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Sunday, July 09, 2017

Le Samourai

Le Samourai, from 1967, is Jean-Pierre Melville's look at a modern-day samurai. The first few minutes of the film are Alain Delon, as Jef Costello, lying in his dingy apartment, and we get a title card giving us some of the Bushido code. He is a hit man, living a monastic lifestyle, alone except for a pet bird.

He has been contracted to hit a nightclub owner. He does his job, but is seen by several people, including a pianist, close-up. He uses his girlfriend as an alibi, and also hits an all-night poker game to further cement his alibi. That's where he is picked up, and the detective, though not all the witnesses identify him, pegs him for the man. Then Delon gets stiffed by his employers, and with the police following him, he tries to get his money.

Except for a few exceptions, Melville made crime films, and this is a good one. It is full of empty space, which instead of slowing the pacing, only makes it move faster and tenser. When  I watch a movie at home I usually also stop it a few times to check Facebook or something, but this one just flew by. Each shot is carefully planned and executed.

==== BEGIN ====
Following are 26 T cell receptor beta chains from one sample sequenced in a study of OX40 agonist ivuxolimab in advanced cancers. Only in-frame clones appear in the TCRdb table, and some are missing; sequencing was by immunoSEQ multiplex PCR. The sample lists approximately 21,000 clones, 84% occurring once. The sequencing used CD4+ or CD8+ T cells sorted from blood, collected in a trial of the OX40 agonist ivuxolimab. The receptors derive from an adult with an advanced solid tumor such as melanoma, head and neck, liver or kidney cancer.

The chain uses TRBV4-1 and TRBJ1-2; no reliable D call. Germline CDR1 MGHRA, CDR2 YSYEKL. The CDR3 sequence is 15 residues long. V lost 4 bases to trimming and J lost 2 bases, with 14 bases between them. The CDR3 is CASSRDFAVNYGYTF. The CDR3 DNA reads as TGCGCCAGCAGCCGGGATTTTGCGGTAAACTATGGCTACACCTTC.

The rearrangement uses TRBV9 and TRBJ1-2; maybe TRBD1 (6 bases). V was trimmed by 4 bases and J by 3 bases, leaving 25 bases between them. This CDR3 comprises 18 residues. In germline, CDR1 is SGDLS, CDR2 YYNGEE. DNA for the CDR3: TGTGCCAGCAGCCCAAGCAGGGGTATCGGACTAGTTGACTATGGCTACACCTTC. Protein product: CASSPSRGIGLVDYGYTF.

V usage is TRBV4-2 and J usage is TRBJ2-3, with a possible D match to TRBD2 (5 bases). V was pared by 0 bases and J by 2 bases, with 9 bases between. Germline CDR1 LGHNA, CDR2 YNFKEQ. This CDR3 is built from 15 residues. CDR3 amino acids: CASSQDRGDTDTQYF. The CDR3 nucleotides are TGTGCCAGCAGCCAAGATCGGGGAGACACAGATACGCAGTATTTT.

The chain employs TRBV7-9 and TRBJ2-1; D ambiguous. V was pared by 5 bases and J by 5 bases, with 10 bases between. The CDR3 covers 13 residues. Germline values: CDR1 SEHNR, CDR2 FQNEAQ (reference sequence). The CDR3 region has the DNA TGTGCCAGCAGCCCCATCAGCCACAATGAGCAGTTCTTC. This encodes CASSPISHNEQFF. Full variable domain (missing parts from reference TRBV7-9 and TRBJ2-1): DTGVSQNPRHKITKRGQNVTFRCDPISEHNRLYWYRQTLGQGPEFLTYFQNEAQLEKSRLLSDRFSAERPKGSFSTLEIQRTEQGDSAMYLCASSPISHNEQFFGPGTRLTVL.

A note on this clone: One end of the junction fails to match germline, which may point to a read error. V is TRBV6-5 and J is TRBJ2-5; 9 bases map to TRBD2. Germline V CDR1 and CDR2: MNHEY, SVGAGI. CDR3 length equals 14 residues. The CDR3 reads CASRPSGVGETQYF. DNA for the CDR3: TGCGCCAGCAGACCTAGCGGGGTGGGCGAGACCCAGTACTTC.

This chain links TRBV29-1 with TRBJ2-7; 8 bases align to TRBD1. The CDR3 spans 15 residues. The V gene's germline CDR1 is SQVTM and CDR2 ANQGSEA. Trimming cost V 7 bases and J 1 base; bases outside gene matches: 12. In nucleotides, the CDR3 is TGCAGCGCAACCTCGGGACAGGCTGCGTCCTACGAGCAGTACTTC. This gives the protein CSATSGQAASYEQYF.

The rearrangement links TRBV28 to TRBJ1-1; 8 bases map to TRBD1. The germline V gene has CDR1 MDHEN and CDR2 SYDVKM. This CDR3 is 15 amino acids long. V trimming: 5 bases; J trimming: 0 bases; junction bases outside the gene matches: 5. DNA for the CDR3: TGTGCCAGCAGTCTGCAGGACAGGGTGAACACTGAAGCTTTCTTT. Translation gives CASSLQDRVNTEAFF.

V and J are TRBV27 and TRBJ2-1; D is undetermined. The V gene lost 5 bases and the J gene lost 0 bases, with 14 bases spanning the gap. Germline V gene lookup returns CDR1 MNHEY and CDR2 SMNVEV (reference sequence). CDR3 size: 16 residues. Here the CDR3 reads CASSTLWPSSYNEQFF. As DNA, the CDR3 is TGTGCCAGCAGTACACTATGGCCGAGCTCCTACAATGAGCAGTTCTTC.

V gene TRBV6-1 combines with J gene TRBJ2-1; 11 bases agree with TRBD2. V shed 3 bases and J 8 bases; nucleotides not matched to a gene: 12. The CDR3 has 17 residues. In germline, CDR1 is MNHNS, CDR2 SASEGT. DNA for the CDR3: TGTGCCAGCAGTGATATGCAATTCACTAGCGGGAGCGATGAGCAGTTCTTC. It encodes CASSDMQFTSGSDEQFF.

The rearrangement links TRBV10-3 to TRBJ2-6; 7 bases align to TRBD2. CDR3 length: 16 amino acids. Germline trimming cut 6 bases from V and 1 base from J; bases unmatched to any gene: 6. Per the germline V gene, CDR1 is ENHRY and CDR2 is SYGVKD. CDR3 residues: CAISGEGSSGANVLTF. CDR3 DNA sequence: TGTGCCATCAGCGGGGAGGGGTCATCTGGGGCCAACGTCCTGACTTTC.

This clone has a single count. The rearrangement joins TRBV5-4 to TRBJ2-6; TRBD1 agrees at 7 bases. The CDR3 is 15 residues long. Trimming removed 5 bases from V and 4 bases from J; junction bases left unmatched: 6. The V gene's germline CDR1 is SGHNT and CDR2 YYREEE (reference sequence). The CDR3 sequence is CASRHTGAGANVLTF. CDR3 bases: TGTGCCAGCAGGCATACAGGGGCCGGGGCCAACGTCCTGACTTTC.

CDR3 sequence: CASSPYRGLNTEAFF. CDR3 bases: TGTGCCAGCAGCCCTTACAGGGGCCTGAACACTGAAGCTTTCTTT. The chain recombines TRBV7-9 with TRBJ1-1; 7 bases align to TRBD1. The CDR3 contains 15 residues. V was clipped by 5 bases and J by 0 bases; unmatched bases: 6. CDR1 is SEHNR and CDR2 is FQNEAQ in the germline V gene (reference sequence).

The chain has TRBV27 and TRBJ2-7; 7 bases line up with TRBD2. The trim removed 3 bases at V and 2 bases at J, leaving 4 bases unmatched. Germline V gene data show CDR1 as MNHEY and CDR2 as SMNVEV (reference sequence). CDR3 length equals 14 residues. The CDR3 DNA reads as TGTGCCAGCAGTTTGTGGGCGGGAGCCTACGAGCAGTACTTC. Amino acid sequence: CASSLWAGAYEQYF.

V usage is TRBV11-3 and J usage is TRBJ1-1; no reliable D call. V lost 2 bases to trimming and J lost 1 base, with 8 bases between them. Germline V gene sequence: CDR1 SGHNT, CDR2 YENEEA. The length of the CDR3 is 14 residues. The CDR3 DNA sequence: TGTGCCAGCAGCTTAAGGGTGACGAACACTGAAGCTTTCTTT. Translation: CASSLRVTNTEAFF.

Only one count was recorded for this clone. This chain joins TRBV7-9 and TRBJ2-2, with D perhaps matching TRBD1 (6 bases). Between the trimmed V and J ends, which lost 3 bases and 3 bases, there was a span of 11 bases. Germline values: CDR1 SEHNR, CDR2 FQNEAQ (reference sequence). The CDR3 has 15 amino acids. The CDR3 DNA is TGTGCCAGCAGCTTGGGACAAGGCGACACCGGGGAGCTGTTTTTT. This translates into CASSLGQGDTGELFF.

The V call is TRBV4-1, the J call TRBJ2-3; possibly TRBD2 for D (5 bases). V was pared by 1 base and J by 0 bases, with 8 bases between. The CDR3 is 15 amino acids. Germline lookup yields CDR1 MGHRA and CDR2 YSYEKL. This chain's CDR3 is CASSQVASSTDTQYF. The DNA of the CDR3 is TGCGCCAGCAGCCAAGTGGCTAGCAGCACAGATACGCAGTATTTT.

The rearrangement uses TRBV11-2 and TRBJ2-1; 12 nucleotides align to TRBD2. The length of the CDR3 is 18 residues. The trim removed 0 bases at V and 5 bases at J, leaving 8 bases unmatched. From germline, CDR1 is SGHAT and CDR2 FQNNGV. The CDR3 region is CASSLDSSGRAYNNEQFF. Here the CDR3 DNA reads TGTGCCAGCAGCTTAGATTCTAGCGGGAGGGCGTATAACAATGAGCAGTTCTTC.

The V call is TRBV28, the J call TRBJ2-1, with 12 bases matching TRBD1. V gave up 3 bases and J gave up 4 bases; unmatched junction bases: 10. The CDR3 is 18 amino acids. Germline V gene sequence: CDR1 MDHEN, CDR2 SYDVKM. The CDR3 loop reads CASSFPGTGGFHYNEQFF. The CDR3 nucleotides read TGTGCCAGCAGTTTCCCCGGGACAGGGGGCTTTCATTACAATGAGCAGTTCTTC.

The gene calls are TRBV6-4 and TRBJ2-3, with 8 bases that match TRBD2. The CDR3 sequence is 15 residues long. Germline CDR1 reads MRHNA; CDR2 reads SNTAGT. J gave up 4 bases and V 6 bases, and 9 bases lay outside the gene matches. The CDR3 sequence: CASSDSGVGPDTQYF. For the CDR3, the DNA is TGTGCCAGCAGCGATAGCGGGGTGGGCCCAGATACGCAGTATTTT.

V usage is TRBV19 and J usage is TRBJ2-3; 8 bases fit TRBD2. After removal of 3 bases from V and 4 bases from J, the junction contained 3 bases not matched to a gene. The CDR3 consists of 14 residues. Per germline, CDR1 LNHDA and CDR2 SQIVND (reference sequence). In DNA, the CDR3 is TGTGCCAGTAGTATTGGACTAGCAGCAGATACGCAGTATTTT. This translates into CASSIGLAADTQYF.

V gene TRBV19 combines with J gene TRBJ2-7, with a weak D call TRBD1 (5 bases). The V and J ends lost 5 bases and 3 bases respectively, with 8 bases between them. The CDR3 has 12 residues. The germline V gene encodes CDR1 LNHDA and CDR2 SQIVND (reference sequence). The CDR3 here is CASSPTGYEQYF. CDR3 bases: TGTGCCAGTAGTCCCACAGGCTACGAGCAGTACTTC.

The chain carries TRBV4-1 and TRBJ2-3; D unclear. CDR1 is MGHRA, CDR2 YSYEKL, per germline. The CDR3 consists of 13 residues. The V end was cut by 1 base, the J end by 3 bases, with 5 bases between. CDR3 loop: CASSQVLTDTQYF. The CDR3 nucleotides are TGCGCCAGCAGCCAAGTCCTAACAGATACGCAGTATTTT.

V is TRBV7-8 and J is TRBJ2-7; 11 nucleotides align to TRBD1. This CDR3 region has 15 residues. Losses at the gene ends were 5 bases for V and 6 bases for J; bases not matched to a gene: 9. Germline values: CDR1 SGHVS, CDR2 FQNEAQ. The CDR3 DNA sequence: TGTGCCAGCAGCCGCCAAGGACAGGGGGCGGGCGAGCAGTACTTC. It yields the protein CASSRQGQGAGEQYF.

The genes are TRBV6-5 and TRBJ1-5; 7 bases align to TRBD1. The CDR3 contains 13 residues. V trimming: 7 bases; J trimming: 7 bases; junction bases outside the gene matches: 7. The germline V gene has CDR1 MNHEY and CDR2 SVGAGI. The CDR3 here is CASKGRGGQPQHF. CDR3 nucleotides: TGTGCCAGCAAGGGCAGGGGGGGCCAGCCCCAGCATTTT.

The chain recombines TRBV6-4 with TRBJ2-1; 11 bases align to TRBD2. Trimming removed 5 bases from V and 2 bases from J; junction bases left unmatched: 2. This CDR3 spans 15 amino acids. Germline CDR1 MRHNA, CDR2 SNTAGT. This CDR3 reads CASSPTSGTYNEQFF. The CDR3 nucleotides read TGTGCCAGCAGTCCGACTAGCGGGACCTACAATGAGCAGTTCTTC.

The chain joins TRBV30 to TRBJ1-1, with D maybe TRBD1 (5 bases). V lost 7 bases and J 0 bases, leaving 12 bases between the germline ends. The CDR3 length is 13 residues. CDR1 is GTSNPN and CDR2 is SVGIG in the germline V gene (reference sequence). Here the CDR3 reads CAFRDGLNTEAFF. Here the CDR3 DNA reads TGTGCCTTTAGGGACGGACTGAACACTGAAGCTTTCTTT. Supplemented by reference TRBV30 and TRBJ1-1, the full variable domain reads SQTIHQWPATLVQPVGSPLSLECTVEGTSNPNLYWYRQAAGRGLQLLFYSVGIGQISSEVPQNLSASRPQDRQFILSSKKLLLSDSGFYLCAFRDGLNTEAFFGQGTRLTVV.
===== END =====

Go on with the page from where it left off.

I did have some problems with the plot, though. If he's such a great hit man (he has no police record), why would he walk into a busy nightclub to kill someone with so many witnesses? Then why would he go to a poker game with a bunch of lowlifes--that's where he got picked up. Why not just lay low for a while?

Aside from that, Le Samourai is a terrific little noir. It has two femme fatales--the pianist is Cathy Rosier, and the girlfriend is Ms. Delon, Nathalie, who is a stunning beauty. Like Les Deuxiemes Souffle, Le Samourai also has a brilliant detective (this time Francois Perier). That Delon wears a trench coat and fedora through most of the film, and never shows any emotion, is yet another nod to American noir films (he reminds me a lot of Alan Ladd in This Gun For Hire, but Ladd had a psychological background--Delon is a cypher).

There isn't a lot of violence in this film, most of it is the cat and mouse game played by Delon as he tries to elude the police following him. There's a wonderful scene on the subway that William Friedkin must have had in mind when he made The French Connection four years later.


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